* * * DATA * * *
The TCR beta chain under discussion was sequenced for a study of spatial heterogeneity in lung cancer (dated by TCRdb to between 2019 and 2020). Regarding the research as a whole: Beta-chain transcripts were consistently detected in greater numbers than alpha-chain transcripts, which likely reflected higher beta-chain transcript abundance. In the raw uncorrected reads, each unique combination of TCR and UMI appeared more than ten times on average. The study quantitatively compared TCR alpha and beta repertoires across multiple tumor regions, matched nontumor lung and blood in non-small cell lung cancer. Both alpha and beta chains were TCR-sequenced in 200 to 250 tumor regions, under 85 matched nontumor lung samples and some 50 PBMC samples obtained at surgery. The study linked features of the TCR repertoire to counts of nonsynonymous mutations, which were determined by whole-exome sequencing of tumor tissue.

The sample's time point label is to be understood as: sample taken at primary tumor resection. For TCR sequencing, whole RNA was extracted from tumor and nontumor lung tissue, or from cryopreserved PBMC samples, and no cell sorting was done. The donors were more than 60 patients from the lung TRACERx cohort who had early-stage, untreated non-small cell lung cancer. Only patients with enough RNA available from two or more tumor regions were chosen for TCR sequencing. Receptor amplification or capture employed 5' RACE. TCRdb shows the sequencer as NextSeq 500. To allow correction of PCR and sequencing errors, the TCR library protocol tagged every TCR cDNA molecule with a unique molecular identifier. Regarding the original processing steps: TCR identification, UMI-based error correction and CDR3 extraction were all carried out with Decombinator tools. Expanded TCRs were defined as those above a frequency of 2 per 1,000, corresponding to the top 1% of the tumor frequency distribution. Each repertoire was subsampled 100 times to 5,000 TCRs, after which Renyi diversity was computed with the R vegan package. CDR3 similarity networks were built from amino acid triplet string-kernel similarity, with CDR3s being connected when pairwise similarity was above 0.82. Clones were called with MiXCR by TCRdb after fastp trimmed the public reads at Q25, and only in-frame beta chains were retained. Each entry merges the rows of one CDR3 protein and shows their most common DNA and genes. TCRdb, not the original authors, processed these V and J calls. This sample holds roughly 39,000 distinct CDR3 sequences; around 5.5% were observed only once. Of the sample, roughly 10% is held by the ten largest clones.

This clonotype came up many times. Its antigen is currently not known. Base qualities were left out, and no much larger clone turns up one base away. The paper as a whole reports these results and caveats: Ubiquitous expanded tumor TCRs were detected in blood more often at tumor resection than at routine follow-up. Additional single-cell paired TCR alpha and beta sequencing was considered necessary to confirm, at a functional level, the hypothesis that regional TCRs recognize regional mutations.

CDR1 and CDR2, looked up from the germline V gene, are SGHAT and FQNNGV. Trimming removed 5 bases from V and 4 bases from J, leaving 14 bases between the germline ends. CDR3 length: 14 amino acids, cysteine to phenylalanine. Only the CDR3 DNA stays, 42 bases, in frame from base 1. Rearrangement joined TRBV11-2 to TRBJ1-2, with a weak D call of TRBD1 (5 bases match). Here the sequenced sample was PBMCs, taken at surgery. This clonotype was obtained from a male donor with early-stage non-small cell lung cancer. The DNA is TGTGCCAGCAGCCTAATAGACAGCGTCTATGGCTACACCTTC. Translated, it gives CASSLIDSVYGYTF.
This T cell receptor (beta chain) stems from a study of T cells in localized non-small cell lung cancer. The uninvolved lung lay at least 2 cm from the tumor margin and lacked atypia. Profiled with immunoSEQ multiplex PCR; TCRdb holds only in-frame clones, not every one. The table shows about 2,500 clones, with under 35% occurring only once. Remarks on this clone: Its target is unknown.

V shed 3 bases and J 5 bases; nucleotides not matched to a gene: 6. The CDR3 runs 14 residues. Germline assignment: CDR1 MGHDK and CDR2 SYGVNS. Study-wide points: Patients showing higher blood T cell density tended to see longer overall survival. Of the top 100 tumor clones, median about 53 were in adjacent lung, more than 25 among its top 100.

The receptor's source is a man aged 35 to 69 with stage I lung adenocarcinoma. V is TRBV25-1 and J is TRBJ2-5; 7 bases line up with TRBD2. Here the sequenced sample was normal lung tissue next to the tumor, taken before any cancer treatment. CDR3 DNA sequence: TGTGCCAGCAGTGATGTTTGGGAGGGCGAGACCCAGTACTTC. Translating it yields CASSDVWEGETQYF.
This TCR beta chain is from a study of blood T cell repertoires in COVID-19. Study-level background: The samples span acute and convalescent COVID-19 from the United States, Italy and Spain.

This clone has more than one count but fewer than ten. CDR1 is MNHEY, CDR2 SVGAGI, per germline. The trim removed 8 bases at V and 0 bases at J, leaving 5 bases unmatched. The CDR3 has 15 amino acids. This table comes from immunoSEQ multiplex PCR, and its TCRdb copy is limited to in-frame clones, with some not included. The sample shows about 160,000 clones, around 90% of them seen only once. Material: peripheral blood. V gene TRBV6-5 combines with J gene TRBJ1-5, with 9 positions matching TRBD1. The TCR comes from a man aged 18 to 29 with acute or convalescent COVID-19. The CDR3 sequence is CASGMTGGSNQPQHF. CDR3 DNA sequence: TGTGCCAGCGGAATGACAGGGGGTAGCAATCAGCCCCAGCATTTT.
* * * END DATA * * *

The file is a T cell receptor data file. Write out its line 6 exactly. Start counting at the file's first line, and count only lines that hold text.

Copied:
V shed 3 bases and J 5 bases; nucleotides not matched to a gene: 6. The CDR3 runs 14 residues. Germline assignment: CDR1 MGHDK and CDR2 SYGVNS. Study-wide points: Patients showing higher blood T cell density tended to see longer overall survival. Of the top 100 tumor clones, median about 53 were in adjacent lung, more than 25 among its top 100.